Things haven’t changed much.

The South Carolina State Ports Authority is still intent upon building a new cruise ship terminal at the north end of Union Pier with a loading dock, parking and rain canopies.

And opponents are still alarmed by the impact that would have on air quality, traffic and the city’s Historic District, which is a National Historic Landmark.

This is actually the second time the SPA has asked the Corps for permission to build the terminal. In 2012, the Corps agreed to a permit, but a federal judge reversed the decision because the Corps did not adequately consider environmental and historic preservation issues related to the project.

For example, the state and local medical societies have formally opposed the cruise plans because of hazardous emissions from ships idling at dock.

Steve Dopp, who owns the Francis Marion Hotel, said he can see the black soot wafting from cruise ships from his office on King Street.

The SPA has no plan to install shoreside power to fuel those ships as some other ports have done out of concern for people’s health.

Further, the SPA has refused a binding agreement to limit the number and size of cruise ships that visit here.

Jim Newsome, SPA president and CEO, has said he will alert the city of Charleston if the SPA ever decides to surpass 104 cruise ship visits per year carrying no more than 3,500 passengers per ship, but that promise is not in writing.

The reason people want formal limits on the size and frequency of cruise ships is that thousands of passengers spill out of ships onto busy downtown streets. They say the very fabric of the Historic District, which is crowded even without cruise ships, is jeopardized by the visitors and would be even more so if the SPA were to increase cruise ships business at a new, larger terminal.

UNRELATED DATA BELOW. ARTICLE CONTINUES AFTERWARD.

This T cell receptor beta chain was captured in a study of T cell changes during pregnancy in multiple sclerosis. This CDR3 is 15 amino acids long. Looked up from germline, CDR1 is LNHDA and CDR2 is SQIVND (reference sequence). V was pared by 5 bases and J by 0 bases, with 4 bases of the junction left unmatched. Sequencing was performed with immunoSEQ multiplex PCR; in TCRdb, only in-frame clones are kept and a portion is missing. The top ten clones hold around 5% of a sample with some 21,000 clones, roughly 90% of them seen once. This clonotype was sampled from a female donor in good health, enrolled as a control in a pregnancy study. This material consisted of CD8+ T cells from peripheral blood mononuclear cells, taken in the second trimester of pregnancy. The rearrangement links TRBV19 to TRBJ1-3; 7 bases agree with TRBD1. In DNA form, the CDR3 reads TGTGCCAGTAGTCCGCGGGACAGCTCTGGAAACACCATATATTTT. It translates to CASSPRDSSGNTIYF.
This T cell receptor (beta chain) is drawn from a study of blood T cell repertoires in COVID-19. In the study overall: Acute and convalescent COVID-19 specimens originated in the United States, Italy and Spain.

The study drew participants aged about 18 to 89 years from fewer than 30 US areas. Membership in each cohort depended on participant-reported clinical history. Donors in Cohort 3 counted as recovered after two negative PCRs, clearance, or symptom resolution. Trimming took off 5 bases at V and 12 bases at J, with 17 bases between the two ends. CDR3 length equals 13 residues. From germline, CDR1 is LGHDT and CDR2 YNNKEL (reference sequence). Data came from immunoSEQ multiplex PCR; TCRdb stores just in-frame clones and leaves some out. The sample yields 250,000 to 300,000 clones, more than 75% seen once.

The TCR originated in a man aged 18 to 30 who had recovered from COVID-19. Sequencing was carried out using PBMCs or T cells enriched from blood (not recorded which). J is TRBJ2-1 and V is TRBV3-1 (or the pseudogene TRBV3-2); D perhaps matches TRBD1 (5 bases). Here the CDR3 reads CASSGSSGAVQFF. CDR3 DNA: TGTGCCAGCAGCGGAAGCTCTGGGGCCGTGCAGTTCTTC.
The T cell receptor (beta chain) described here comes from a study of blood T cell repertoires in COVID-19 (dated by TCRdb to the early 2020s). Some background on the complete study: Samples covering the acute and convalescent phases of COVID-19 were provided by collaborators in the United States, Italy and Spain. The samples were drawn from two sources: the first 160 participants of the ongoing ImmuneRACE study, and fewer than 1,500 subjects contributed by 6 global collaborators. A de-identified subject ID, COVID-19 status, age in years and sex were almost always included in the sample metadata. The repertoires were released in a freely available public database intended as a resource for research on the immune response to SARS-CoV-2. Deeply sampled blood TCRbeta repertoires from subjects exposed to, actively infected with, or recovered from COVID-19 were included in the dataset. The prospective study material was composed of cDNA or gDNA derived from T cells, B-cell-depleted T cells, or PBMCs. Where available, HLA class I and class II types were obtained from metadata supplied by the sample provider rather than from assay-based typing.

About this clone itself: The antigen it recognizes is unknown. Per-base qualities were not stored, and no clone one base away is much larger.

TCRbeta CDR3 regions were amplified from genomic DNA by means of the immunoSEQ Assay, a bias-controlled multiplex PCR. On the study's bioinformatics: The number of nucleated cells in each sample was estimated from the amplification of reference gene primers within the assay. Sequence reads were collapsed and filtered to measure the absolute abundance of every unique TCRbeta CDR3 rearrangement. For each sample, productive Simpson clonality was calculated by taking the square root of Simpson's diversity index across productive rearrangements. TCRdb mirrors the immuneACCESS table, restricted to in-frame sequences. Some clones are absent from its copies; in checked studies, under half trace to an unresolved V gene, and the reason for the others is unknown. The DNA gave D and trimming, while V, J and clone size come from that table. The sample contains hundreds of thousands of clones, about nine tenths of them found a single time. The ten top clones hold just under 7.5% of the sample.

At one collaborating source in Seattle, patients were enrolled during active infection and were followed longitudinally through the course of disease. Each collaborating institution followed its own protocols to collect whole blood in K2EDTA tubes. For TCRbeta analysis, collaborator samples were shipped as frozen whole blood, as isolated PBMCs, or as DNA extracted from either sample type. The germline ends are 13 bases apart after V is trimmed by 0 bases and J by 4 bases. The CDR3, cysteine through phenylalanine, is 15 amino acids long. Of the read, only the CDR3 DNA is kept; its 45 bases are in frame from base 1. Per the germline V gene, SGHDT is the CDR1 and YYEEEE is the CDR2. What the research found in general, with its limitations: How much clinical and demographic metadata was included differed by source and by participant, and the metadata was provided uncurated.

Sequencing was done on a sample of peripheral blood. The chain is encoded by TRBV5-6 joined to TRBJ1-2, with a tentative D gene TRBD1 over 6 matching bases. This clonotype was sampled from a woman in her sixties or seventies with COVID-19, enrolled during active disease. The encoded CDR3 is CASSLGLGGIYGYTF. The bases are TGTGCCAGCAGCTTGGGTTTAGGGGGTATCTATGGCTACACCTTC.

The Southern Environmental Law Center would like the SPA to consider alternative sites for the terminal, but Mr. Newsome has said the Union Pier option is the only possibility.

So the next step will be up to the Corps of Engineers, whose project manager, Nat Ball, said the question will be whether the project would cause problems that don’t already exist with the SPA’s existing cruise ship operations.

Mr. Ball said issues like the size and frequency of cruise ships doing business here is not in the Corps’ purview.

But formalizing those limits is something that the SPA could do very easily.

Adding shore power for cruise ships would cost additional money, but it would be a sign that the SPA wants to be a good neighbor — and it might hasten the expensive approval process.

Charleston Mayor John Tecklenburg won election last November with both shore power and formal cruise limits among key items on his platform.

The gulf between the opponents and proponents in this matter isn’t that wide. But it must be bridged to protect people’s health.

And that should happen before Charleston’s Historic District is damaged beyond repair.